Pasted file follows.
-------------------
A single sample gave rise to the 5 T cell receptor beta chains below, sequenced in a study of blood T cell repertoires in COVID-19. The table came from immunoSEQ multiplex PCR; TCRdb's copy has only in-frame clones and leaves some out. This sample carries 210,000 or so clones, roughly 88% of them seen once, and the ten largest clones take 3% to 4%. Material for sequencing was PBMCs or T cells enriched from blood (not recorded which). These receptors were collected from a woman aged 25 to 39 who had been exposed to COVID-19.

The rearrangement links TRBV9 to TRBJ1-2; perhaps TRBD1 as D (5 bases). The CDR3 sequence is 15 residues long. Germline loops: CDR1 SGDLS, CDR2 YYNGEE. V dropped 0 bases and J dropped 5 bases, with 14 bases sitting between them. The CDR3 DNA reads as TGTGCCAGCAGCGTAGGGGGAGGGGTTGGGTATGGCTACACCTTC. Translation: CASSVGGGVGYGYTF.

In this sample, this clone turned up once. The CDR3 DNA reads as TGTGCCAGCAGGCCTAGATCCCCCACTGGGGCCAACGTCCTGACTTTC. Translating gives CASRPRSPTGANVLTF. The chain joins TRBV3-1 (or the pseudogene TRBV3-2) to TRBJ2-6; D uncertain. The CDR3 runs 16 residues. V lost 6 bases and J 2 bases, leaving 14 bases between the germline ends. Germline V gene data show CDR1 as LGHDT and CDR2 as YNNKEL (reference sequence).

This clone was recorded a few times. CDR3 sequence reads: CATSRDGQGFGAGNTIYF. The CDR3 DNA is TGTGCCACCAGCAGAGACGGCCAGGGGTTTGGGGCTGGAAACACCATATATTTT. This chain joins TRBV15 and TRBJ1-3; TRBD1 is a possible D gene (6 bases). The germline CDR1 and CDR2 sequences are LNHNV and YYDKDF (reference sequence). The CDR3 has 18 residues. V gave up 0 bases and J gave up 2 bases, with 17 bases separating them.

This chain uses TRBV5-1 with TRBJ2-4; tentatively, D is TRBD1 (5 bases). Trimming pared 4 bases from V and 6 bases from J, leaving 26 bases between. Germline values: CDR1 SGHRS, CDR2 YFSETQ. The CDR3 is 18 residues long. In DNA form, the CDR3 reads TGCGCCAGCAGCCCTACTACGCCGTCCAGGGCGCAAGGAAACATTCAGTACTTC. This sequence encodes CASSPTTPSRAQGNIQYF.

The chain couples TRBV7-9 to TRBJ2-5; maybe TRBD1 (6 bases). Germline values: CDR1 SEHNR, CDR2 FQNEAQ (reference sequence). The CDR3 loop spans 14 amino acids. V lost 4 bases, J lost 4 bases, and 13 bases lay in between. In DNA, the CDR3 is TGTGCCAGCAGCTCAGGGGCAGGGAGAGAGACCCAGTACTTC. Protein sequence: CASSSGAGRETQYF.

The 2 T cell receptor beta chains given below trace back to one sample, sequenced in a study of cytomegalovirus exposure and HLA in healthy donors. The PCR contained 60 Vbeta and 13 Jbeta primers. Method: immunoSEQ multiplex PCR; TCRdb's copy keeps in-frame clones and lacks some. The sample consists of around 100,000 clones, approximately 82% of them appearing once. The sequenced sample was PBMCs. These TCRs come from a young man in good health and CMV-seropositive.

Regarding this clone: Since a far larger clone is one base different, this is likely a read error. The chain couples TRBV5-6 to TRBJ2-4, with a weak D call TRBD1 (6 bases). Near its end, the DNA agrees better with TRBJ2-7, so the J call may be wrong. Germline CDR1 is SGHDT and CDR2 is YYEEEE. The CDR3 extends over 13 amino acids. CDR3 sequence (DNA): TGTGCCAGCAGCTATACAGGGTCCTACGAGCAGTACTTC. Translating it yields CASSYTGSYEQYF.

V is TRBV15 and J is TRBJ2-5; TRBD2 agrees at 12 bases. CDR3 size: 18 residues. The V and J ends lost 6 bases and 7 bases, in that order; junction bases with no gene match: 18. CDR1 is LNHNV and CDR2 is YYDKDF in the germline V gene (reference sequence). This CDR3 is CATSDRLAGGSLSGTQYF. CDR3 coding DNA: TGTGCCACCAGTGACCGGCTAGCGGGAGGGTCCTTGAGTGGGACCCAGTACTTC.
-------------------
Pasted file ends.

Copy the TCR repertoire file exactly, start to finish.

A single sample gave rise to the 5 T cell receptor beta chains below, sequenced in a study of blood T cell repertoires in COVID-19. The table came from immunoSEQ multiplex PCR; TCRdb's copy has only in-frame clones and leaves some out. This sample carries 210,000 or so clones, roughly 88% of them seen once, and the ten largest clones take 3% to 4%. Material for sequencing was PBMCs or T cells enriched from blood (not recorded which). These receptors were collected from a woman aged 25 to 39 who had been exposed to COVID-19.

The rearrangement links TRBV9 to TRBJ1-2; perhaps TRBD1 as D (5 bases). The CDR3 sequence is 15 residues long. Germline loops: CDR1 SGDLS, CDR2 YYNGEE. V dropped 0 bases and J dropped 5 bases, with 14 bases sitting between them. The CDR3 DNA reads as TGTGCCAGCAGCGTAGGGGGAGGGGTTGGGTATGGCTACACCTTC. Translation: CASSVGGGVGYGYTF.

In this sample, this clone turned up once. The CDR3 DNA reads as TGTGCCAGCAGGCCTAGATCCCCCACTGGGGCCAACGTCCTGACTTTC. Translating gives CASRPRSPTGANVLTF. The chain joins TRBV3-1 (or the pseudogene TRBV3-2) to TRBJ2-6; D uncertain. The CDR3 runs 16 residues. V lost 6 bases and J 2 bases, leaving 14 bases between the germline ends. Germline V gene data show CDR1 as LGHDT and CDR2 as YNNKEL (reference sequence).

This clone was recorded a few times. CDR3 sequence reads: CATSRDGQGFGAGNTIYF. The CDR3 DNA is TGTGCCACCAGCAGAGACGGCCAGGGGTTTGGGGCTGGAAACACCATATATTTT. This chain joins TRBV15 and TRBJ1-3; TRBD1 is a possible D gene (6 bases). The germline CDR1 and CDR2 sequences are LNHNV and YYDKDF (reference sequence). The CDR3 has 18 residues. V gave up 0 bases and J gave up 2 bases, with 17 bases separating them.

This chain uses TRBV5-1 with TRBJ2-4; tentatively, D is TRBD1 (5 bases). Trimming pared 4 bases from V and 6 bases from J, leaving 26 bases between. Germline values: CDR1 SGHRS, CDR2 YFSETQ. The CDR3 is 18 residues long. In DNA form, the CDR3 reads TGCGCCAGCAGCCCTACTACGCCGTCCAGGGCGCAAGGAAACATTCAGTACTTC. This sequence encodes CASSPTTPSRAQGNIQYF.

The chain couples TRBV7-9 to TRBJ2-5; maybe TRBD1 (6 bases). Germline values: CDR1 SEHNR, CDR2 FQNEAQ (reference sequence). The CDR3 loop spans 14 amino acids. V lost 4 bases, J lost 4 bases, and 13 bases lay in between. In DNA, the CDR3 is TGTGCCAGCAGCTCAGGGGCAGGGAGAGAGACCCAGTACTTC. Protein sequence: CASSSGAGRETQYF.

The 2 T cell receptor beta chains given below trace back to one sample, sequenced in a study of cytomegalovirus exposure and HLA in healthy donors. The PCR contained 60 Vbeta and 13 Jbeta primers. Method: immunoSEQ multiplex PCR; TCRdb's copy keeps in-frame clones and lacks some. The sample consists of around 100,000 clones, approximately 82% of them appearing once. The sequenced sample was PBMCs. These TCRs come from a young man in good health and CMV-seropositive.

Regarding this clone: Since a far larger clone is one base different, this is likely a read error. The chain couples TRBV5-6 to TRBJ2-4, with a weak D call TRBD1 (6 bases). Near its end, the DNA agrees better with TRBJ2-7, so the J call may be wrong. Germline CDR1 is SGHDT and CDR2 is YYEEEE. The CDR3 extends over 13 amino acids. CDR3 sequence (DNA): TGTGCCAGCAGCTATACAGGGTCCTACGAGCAGTACTTC. Translating it yields CASSYTGSYEQYF.

V is TRBV15 and J is TRBJ2-5; TRBD2 agrees at 12 bases. CDR3 size: 18 residues. The V and J ends lost 6 bases and 7 bases, in that order; junction bases with no gene match: 18. CDR1 is LNHNV and CDR2 is YYDKDF in the germline V gene (reference sequence). This CDR3 is CATSDRLAGGSLSGTQYF. CDR3 coding DNA: TGTGCCACCAGTGACCGGCTAGCGGGAGGGTCCTTGAGTGGGACCCAGTACTTC.